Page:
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Ok, so I posted a question a while back concerning writing an R function to accelerate string matching of large text files. I had my eyes opened to 'data.table' and my question was answered perfectly.

This is the link to that thread which includes all of the data and details:

Accelerate performance and speed of string match in R

But now I am running into another problem. Once in a while, the submitted VIN#s (in the 'vinDB' file) differ by one or two characters in the 'carFile' file due to human error when they fill out their car info at the DMV. Is there a way to edit the

dt[J(car.vins), list(NumTimesFound=.N), by=vin.names]

line of that code (provided by @BrodieG in the above link) to allow for a recognition of VIN#s that differ by one or two characters?

I apologize if this is an easy correction. I am just overwhelmed by the power of the 'data.table' package in R and would love to learn as much as I can of its utility, and the knowledgable members of this forum have been absolutely pivotal to me.

**EDIT:

So I have been playing around with using 'lapply' and the 'agrep' functions as suggested and I must be doing something wrong:

I tried replacing this line:

dt[J(car.vins), list(NumTimesFound=.N), by=vin.names]

with this:

dt <- dt[lapply(vin.vins, function(x) agrep(x,car.vins, max.distance=2)), list(NumTimesFound=.N), vin.names, allow.cartesian=TRUE]

But got the following error:

Error in `[.data.table`(dt, lapply(vin.vins, function(x) agrep(x,car.vins,  : 
x.'vin.vins' is a character column being joined to i.'V1' which is type 'integer'. 
Character columns must join to factor or character columns.

But they are both type 'chr'. Does anyone know why I am getting this error? And am I thinking about this the right way, ie: am I using lapply correctly here?

Thanks!

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2  
This isn't going to be easy. I suggest you match what will match, then for whatever is left, compute the Levenshtein Distance for the items that were not matched (not linked package not available for R3.0.2, just there for reference) against the VINs the cars that were not matched. If you know for sure that the errors are in a particular area of the VIN string then that becomes easier, but from your description it doesn't sound that way. –  BrodieG Feb 13 '14 at 19:34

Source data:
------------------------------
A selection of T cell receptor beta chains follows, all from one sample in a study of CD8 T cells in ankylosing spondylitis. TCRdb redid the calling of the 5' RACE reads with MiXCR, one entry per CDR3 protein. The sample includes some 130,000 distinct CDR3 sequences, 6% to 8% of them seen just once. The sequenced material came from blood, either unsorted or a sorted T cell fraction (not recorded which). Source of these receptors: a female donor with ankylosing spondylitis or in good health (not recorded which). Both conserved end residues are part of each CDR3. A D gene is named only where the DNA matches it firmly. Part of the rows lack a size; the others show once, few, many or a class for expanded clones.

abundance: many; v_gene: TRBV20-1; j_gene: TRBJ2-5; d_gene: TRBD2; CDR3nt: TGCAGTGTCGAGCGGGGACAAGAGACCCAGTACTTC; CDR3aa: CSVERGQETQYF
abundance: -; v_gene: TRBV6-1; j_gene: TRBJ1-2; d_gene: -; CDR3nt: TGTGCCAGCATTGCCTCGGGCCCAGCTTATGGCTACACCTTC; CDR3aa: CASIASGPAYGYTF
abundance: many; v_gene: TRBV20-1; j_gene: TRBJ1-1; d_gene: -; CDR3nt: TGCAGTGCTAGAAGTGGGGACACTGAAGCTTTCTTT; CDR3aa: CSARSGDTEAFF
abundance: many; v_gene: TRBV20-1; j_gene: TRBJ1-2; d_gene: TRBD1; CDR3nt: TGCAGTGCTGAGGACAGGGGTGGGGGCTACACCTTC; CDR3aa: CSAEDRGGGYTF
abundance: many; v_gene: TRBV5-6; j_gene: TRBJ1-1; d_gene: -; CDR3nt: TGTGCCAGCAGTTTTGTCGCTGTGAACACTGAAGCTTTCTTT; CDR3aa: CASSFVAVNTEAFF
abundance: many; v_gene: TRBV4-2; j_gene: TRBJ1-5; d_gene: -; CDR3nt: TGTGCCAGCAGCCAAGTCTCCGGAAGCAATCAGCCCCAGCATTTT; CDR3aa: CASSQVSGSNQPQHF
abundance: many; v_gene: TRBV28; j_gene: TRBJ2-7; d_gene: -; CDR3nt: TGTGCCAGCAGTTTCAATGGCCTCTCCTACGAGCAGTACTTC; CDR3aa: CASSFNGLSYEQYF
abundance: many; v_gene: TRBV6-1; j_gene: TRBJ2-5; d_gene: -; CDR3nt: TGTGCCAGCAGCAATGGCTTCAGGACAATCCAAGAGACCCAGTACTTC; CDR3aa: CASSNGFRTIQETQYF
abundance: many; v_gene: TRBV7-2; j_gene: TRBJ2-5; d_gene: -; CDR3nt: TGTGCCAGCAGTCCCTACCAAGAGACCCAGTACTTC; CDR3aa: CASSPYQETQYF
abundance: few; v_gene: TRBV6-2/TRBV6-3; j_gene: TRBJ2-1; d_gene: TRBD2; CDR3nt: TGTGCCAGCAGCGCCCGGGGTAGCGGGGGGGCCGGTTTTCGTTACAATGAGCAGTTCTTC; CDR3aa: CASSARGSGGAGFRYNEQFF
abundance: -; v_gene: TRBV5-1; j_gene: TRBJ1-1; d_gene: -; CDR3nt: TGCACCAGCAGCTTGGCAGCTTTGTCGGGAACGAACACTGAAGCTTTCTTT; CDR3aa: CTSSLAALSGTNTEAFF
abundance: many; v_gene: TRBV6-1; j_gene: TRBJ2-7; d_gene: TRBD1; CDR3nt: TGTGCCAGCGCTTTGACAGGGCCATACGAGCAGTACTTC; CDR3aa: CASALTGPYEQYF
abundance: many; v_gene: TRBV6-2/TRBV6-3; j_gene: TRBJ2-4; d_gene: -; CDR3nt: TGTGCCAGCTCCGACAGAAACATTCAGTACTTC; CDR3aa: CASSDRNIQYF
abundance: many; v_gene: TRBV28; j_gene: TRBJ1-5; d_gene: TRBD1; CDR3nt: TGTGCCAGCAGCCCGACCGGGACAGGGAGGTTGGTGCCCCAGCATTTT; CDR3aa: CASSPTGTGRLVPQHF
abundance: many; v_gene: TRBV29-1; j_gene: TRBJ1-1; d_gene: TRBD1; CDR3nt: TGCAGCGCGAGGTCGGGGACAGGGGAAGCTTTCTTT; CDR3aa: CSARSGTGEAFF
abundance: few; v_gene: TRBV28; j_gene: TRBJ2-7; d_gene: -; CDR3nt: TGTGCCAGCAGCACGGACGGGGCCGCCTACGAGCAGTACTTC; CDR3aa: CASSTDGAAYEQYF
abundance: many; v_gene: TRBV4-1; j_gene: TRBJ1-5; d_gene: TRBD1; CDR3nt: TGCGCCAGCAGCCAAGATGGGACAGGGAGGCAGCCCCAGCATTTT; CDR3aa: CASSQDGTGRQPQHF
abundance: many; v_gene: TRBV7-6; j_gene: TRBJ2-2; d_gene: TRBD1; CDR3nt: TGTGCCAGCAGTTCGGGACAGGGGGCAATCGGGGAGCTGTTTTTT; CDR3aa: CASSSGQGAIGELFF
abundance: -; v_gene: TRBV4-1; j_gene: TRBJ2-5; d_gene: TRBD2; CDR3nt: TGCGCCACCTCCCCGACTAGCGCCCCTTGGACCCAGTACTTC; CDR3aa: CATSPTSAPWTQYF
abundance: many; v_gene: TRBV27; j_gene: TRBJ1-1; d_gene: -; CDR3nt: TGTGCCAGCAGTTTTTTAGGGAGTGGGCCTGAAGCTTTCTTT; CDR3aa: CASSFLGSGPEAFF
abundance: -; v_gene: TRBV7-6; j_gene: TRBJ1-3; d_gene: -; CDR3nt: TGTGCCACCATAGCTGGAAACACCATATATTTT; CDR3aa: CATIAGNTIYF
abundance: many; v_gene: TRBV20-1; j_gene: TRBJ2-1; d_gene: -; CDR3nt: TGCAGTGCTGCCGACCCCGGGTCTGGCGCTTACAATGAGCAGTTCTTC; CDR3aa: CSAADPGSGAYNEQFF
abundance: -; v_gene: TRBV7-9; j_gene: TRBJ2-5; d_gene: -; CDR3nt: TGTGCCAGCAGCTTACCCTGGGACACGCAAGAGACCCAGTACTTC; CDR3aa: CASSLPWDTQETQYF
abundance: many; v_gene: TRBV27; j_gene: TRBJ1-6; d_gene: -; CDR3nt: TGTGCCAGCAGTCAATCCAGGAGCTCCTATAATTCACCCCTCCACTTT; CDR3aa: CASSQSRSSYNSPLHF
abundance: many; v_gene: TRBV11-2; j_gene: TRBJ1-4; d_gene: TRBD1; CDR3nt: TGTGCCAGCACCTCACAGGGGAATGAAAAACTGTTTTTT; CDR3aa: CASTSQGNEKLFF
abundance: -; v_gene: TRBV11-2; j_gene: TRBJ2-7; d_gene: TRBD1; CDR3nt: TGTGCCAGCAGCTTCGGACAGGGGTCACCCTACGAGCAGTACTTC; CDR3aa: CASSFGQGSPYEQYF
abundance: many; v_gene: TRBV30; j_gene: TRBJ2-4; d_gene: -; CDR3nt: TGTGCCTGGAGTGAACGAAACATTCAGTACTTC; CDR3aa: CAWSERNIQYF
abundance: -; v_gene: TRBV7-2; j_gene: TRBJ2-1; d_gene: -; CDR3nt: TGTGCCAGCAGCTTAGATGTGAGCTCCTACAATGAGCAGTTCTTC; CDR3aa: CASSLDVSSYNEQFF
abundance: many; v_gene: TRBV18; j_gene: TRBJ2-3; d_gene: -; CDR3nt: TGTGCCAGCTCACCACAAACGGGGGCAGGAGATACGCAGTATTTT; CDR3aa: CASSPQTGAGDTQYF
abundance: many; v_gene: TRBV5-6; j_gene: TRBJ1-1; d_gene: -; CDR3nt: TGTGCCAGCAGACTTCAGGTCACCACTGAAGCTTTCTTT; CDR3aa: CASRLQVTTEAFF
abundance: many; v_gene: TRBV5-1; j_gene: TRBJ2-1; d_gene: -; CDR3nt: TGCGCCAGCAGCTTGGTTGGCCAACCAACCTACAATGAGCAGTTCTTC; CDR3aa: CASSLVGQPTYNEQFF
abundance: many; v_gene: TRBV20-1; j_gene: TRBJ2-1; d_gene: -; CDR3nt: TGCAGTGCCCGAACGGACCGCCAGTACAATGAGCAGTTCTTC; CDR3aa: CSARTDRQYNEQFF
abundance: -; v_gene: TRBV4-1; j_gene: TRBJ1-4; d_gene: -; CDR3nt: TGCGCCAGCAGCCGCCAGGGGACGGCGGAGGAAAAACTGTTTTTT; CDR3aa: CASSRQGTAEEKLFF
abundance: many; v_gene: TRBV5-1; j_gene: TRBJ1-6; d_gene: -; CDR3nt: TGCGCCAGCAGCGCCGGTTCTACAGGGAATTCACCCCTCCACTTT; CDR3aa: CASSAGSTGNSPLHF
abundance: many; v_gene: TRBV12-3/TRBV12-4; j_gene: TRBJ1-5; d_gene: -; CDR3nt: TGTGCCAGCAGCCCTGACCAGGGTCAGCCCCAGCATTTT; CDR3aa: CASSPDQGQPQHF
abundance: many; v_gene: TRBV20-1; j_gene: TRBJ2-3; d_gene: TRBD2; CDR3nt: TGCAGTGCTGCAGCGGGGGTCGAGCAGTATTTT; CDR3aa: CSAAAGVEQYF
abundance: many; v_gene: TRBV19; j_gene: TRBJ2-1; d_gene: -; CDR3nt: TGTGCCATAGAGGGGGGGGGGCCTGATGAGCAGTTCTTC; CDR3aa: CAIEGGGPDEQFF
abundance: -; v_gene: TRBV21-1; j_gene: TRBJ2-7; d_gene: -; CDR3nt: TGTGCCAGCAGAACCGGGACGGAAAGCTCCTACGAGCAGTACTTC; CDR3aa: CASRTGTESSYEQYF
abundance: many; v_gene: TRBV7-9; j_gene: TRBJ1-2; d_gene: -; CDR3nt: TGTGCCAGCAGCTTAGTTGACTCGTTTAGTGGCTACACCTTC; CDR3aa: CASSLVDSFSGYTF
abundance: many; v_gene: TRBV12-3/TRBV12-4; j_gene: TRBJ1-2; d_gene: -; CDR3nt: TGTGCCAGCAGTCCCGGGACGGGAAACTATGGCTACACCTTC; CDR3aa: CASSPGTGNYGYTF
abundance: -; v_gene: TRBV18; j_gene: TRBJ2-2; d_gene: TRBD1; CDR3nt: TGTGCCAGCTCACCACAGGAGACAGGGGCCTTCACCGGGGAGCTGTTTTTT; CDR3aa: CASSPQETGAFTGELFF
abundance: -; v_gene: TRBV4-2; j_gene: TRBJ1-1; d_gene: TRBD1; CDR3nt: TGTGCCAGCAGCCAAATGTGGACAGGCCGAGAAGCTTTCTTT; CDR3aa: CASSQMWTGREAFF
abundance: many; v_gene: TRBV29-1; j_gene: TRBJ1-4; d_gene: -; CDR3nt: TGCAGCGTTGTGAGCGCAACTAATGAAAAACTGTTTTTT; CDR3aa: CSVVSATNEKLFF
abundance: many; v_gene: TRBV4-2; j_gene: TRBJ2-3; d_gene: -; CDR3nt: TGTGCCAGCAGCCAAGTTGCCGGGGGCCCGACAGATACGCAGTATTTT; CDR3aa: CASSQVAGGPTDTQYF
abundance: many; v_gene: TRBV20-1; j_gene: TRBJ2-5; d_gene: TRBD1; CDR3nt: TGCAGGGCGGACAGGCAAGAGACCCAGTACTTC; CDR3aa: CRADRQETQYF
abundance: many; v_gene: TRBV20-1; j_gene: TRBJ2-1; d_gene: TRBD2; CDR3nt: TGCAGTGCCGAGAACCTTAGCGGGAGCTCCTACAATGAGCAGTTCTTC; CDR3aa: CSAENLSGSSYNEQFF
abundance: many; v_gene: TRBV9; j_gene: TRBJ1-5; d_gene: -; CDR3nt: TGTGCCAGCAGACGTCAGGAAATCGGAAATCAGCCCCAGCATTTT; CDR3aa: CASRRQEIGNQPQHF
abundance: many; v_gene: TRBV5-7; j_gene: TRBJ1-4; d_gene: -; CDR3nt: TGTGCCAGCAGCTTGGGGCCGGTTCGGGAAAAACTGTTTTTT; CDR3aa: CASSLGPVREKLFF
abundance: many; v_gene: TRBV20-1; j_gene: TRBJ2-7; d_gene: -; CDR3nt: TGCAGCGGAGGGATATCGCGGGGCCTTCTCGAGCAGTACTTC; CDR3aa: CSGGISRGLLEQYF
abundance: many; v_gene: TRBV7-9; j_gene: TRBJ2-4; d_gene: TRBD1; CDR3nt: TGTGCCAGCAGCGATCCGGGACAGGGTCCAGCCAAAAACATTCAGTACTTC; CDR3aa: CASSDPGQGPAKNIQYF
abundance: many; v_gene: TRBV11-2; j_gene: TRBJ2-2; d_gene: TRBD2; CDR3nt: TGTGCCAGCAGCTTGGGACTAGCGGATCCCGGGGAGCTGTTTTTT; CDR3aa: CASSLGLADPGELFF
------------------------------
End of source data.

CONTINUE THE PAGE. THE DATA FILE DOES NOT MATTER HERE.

Thanks @BrodieG. Is there perhaps a way to incorporate the 'agrep' function into the code? –  Tom A Feb 13 '14 at 19:40
1  
Yes, but the expensive operations won't be in data.table. You need to lapply agrep to every VIN you're trying to match. It can be done, but it's not trivial, and it will probably be slow depending on how many bad VINS you have an how many candidate VINS there are. Certainly not a minor edit, at least not that I can think of. –  BrodieG Feb 13 '14 at 19:49
    
I see. Thank you very much, your insight into this is very helpful. Is there a link you recommend that can be used as a tutorial for the 'data.table' operations (aside from its package description page)? –  Tom A Feb 13 '14 at 19:52
3  
You can look at the [data.table FAQ](datatable.r-forge.r-project.org/datatable-faq.pdf) as well as look through highly rated questions/answers on the data.table tag on SO. –  BrodieG Feb 13 '14 at 20:05

1 Answer 1

up vote 2 down vote accepted

I finally got it.

The 'agrep' function has a 'value' option that needs to be altered from FALSE (default) to true:

>dt <- dt[lapply(car.vins, agrep, x=vin.vins, max.distance=c(cost=2, all=2), value=TRUE), list(NumTimesFound=.N), vin.names]

Note: the max.distance parameters can be altered based on Levenshtein distance, substitutions, deletions, etc. 'agrep' is a fascinating function!

Thanks again for all the help!

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